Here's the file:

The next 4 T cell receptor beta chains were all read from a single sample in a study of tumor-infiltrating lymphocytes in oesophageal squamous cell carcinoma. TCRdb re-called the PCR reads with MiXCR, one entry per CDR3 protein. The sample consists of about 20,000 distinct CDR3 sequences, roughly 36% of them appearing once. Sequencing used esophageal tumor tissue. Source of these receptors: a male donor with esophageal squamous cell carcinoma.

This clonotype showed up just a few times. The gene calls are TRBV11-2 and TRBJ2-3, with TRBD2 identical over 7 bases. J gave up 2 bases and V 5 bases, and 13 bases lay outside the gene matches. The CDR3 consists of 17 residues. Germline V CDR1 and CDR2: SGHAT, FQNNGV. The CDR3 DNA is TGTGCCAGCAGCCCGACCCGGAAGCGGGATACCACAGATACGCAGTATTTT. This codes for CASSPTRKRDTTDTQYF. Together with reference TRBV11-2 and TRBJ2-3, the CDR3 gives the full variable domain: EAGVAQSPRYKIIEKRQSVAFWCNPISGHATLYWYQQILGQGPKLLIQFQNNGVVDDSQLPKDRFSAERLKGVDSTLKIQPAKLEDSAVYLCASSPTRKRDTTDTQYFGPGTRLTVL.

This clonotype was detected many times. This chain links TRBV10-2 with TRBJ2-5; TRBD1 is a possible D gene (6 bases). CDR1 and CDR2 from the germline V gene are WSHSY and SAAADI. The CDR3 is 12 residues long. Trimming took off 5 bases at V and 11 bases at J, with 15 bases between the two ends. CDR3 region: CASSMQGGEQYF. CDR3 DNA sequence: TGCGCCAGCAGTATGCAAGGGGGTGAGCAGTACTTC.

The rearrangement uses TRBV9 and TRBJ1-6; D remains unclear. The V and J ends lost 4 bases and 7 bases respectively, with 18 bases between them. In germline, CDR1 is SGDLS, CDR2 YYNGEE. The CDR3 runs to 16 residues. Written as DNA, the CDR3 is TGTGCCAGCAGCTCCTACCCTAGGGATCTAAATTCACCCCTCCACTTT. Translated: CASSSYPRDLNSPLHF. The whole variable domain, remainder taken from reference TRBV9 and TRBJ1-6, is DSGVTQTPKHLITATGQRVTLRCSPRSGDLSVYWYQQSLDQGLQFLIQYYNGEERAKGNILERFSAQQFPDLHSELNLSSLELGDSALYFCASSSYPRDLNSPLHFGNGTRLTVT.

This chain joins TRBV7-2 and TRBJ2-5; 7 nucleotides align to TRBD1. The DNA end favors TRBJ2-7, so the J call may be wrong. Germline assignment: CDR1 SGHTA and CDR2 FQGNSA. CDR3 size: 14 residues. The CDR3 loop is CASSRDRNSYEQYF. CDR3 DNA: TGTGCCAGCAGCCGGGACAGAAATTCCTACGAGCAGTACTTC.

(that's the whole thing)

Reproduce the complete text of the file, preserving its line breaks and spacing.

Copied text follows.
The next 4 T cell receptor beta chains were all read from a single sample in a study of tumor-infiltrating lymphocytes in oesophageal squamous cell carcinoma. TCRdb re-called the PCR reads with MiXCR, one entry per CDR3 protein. The sample consists of about 20,000 distinct CDR3 sequences, roughly 36% of them appearing once. Sequencing used esophageal tumor tissue. Source of these receptors: a male donor with esophageal squamous cell carcinoma.

This clonotype showed up just a few times. The gene calls are TRBV11-2 and TRBJ2-3, with TRBD2 identical over 7 bases. J gave up 2 bases and V 5 bases, and 13 bases lay outside the gene matches. The CDR3 consists of 17 residues. Germline V CDR1 and CDR2: SGHAT, FQNNGV. The CDR3 DNA is TGTGCCAGCAGCCCGACCCGGAAGCGGGATACCACAGATACGCAGTATTTT. This codes for CASSPTRKRDTTDTQYF. Together with reference TRBV11-2 and TRBJ2-3, the CDR3 gives the full variable domain: EAGVAQSPRYKIIEKRQSVAFWCNPISGHATLYWYQQILGQGPKLLIQFQNNGVVDDSQLPKDRFSAERLKGVDSTLKIQPAKLEDSAVYLCASSPTRKRDTTDTQYFGPGTRLTVL.

This clonotype was detected many times. This chain links TRBV10-2 with TRBJ2-5; TRBD1 is a possible D gene (6 bases). CDR1 and CDR2 from the germline V gene are WSHSY and SAAADI. The CDR3 is 12 residues long. Trimming took off 5 bases at V and 11 bases at J, with 15 bases between the two ends. CDR3 region: CASSMQGGEQYF. CDR3 DNA sequence: TGCGCCAGCAGTATGCAAGGGGGTGAGCAGTACTTC.

The rearrangement uses TRBV9 and TRBJ1-6; D remains unclear. The V and J ends lost 4 bases and 7 bases respectively, with 18 bases between them. In germline, CDR1 is SGDLS, CDR2 YYNGEE. The CDR3 runs to 16 residues. Written as DNA, the CDR3 is TGTGCCAGCAGCTCCTACCCTAGGGATCTAAATTCACCCCTCCACTTT. Translated: CASSSYPRDLNSPLHF. The whole variable domain, remainder taken from reference TRBV9 and TRBJ1-6, is DSGVTQTPKHLITATGQRVTLRCSPRSGDLSVYWYQQSLDQGLQFLIQYYNGEERAKGNILERFSAQQFPDLHSELNLSSLELGDSALYFCASSSYPRDLNSPLHFGNGTRLTVT.

This chain joins TRBV7-2 and TRBJ2-5; 7 nucleotides align to TRBD1. The DNA end favors TRBJ2-7, so the J call may be wrong. Germline assignment: CDR1 SGHTA and CDR2 FQGNSA. CDR3 size: 14 residues. The CDR3 loop is CASSRDRNSYEQYF. CDR3 DNA: TGTGCCAGCAGCCGGGACAGAAATTCCTACGAGCAGTACTTC.